*α*is determined not with the noise but with SVs, unlike in most previous studies. However, the method used in [3] has a limitation in that it maintains a constant value of*α*across the beamforming frequencies during broadband beamforming. In contrast, the proposed DL varies*α*according to the SV distributions of*X*^{T}**, and its value becomes zero when the beamforming frequency is sufficiently high such that DL needs not be applied.***X*When all SVs of

*X*^{T}**in the decreasing order are λ***X*_{1}> λ_{2}> ⋯ > λ_{D}≫ λ_{D+1}> ⋯ > λ_{M}, where D satisfies Eq. (2)then the SVs from

*λ*_{D+1}to*λ*_{M}are usually considered to be noise or interference [3, 4]. In this problem, they are not noise but SVs from the low rank of*X*^{T}**owing to the lower frequency band. Using an excessively large value of***X**α*would result in significant distortion in the covariance matrix, whereas using an excessively small value would not sufficiently improve the condition number. Therefore, the value of*α*should be between*λ*_{D+1}and*λ*_{M}. We propose setting it to the mean of the SVs from*λ*_{D+1}to*λ*_{M}as follows:Thus, in contrast to [3],

*α*becomes adaptive according to the beamforming frequency.Moreover, when the beamforming frequency is sufficiently high, such that it is better to apply LSM without DL, it is better to maintain the DL factor as zero. Therefore, we propose that DL should not be applied when

*λ*_{M}/*λ*_{1}is larger than 10^{−12}.### IV. Simulation Results

The aim was to form a target beam pattern using 21 beamforming antennas in the frequency band (100 MHz to 3 GHz) under 10 dB and 20 dB SNR noise levels. The simulation was repeated 30,000 times [7]. The BLF was set to 1 GHz by considering the properties of the desired beam pattern and the number of broadband beamforming antennas. The metrics used for performance comparison were half power beam width (HPBW) and side lobe level (SLL) errors. The HPBW and SLL of the desired beam pattern were set to 14.9° and 15 dB, respectively, and each metric was calculated root-mean-square-wise for each frequency. The performance was only calculated across 0.9–1.5 GHz because good beamforming performance was obtained without DL in bands above 1.5 GHz, whereas the beamforming did not work well in the low-frequency band if noise existed, regardless of DL.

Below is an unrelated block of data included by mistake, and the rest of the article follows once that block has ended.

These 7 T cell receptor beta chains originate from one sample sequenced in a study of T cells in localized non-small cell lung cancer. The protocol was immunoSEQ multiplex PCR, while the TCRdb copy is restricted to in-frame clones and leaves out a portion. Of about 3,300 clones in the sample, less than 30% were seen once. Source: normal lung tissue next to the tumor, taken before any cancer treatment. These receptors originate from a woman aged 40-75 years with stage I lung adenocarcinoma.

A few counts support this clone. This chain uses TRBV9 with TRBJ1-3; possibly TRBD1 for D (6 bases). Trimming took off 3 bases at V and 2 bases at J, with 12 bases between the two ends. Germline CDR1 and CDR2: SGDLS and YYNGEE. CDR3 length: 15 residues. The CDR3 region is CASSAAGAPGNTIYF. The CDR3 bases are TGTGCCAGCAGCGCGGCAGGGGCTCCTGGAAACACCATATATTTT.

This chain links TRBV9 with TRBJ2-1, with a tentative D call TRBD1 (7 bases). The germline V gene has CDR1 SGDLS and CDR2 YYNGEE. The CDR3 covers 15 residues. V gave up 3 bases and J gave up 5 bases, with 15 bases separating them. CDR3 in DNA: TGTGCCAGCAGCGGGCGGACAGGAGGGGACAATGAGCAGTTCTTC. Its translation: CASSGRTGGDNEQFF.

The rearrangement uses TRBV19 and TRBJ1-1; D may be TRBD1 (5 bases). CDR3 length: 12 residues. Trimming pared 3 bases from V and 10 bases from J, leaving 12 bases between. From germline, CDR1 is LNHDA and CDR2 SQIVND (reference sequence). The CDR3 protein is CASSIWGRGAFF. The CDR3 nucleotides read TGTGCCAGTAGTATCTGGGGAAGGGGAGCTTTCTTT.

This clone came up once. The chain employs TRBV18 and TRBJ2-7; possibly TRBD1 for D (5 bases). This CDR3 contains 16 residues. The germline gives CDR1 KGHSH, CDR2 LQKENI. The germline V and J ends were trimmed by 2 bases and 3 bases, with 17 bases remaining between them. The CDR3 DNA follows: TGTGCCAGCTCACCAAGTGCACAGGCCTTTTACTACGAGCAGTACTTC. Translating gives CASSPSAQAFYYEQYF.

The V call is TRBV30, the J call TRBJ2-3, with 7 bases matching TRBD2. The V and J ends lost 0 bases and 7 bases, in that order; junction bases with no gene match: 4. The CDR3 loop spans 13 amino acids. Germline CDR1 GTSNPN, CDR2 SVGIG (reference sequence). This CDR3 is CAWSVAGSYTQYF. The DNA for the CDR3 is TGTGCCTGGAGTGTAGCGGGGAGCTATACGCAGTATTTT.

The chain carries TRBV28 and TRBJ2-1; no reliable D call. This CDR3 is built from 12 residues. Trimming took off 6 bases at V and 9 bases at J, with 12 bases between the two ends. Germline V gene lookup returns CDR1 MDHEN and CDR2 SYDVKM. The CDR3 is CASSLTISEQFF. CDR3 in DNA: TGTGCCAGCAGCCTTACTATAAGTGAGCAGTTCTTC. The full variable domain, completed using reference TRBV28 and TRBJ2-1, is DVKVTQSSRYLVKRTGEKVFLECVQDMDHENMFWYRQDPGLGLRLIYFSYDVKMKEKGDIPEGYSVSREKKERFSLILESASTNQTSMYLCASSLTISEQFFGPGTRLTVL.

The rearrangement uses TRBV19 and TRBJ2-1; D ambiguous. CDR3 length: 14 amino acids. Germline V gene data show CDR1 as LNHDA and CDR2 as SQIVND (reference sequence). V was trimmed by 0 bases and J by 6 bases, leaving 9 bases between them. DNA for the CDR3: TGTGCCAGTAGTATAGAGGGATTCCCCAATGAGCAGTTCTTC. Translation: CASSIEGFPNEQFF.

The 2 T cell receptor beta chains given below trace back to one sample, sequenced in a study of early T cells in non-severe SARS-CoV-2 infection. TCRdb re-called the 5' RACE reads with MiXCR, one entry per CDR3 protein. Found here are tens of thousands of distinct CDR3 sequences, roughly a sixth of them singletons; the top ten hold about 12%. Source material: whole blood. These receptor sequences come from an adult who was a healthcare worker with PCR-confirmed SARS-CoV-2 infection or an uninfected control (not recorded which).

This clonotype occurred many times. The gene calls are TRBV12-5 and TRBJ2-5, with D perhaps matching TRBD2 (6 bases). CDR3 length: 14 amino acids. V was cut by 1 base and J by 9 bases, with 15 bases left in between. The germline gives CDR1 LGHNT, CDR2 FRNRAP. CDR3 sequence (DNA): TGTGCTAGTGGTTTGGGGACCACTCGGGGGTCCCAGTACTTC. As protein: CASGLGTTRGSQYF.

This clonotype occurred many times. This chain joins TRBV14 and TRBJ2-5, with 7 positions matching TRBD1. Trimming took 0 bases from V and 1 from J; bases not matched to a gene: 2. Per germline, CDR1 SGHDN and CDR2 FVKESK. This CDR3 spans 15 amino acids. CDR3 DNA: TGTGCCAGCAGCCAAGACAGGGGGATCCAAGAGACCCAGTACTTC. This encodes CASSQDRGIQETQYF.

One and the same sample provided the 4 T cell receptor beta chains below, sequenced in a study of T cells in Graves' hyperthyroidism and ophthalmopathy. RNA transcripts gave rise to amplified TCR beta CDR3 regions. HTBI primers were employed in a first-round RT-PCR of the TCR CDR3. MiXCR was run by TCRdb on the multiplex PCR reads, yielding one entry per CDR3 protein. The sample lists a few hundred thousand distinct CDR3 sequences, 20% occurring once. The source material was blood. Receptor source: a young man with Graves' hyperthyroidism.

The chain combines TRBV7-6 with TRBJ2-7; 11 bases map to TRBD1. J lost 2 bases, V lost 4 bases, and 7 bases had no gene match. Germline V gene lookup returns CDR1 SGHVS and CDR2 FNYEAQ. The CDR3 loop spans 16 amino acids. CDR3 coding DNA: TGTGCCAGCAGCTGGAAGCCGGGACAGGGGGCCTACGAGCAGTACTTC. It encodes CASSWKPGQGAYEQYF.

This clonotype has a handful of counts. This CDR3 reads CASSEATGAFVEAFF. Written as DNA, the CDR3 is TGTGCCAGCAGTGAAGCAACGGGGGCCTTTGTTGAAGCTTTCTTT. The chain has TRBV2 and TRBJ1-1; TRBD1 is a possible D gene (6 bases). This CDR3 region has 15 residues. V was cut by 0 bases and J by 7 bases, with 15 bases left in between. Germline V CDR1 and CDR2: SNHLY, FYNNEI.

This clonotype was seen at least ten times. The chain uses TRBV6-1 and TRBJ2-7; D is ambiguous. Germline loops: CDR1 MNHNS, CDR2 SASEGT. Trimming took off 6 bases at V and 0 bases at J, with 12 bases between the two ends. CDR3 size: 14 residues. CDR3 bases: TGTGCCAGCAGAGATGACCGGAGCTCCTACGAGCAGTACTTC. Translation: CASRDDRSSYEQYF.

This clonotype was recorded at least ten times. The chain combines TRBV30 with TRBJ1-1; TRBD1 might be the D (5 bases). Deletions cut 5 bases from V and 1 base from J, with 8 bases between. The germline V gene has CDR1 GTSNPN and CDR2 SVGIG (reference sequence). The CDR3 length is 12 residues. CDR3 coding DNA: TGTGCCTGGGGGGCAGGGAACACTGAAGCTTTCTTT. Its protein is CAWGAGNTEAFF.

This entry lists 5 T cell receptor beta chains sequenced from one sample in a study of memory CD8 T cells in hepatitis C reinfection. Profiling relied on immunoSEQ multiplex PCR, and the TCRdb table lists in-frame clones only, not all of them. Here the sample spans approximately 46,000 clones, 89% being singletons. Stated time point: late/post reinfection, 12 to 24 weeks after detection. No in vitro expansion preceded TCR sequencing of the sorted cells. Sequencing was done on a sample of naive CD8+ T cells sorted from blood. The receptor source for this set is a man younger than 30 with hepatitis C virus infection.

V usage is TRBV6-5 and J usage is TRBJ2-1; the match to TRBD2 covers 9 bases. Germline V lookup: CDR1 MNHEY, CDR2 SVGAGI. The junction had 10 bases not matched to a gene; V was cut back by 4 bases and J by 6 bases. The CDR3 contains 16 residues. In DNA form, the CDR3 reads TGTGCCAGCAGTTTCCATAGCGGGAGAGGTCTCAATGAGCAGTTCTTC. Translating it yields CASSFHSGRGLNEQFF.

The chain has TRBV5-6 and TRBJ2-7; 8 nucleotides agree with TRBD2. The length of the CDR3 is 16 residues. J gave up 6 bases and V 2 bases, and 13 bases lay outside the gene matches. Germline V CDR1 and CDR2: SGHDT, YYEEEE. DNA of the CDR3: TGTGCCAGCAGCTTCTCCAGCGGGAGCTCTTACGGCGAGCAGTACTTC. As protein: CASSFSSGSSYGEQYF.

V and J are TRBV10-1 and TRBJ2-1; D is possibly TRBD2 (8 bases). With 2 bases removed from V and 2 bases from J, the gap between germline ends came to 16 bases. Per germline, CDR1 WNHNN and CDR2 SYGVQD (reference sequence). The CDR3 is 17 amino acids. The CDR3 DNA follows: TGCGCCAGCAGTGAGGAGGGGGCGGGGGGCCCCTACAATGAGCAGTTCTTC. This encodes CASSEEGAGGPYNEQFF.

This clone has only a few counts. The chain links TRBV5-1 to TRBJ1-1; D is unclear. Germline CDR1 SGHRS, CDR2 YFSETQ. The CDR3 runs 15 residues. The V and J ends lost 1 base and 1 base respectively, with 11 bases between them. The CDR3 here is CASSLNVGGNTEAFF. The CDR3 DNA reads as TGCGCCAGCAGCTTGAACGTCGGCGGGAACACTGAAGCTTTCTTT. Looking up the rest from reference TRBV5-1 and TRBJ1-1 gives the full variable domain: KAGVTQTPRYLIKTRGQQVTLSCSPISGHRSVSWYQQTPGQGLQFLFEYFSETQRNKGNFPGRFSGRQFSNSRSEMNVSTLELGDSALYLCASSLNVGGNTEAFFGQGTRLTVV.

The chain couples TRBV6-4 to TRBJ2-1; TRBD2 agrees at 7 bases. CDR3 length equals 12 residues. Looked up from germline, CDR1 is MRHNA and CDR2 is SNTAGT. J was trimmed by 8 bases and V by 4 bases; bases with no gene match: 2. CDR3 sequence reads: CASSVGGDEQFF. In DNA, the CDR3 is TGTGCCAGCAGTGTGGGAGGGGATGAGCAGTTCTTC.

Fig. 3 and 4 show the performance under 10 dB and 20 dB SNR noise levels. For both SNR noise levels, the HPBW error above the BLF was significantly improved by applying DL, and the proposed method performs better than the one proposed in [3] for most frequencies. The same result was obtained for the SLL error. In the case of 0.9 GHz, which is one step below the BLF, the proposed method obtained a better HPBW error but a slightly worse SLL error for both SNR noise levels. However, compared to the SLL errors of the other frequencies, that of 0.9 GHz was considered tolerable. Hence, the overall performance was improved for both SNR noise levels. Additionally, the normalized weight norms were nearly −1 throughout all frequencies.

### V. Conclusion

The LSM limits the beamforming frequency and is vulnerable to noise, and DL has only been applied to adaptive beamforming in cases in which noise exists. For broadband beamforming, the LSM with the proposed adaptive DL should be applied before noise is added. Moreover, it is adaptive to SVs and determines when to use DL by setting α to the means of small SVs and to 0 if λM/λ1 is larger than 10–12. The results showed that it outperforms the previous methods under noise levels and expands the beamforming frequency band. We expect that the proposed method can be used to form frequency-invariant beam patterns used in monopulse algorithms to detect signals of unknown frequencies.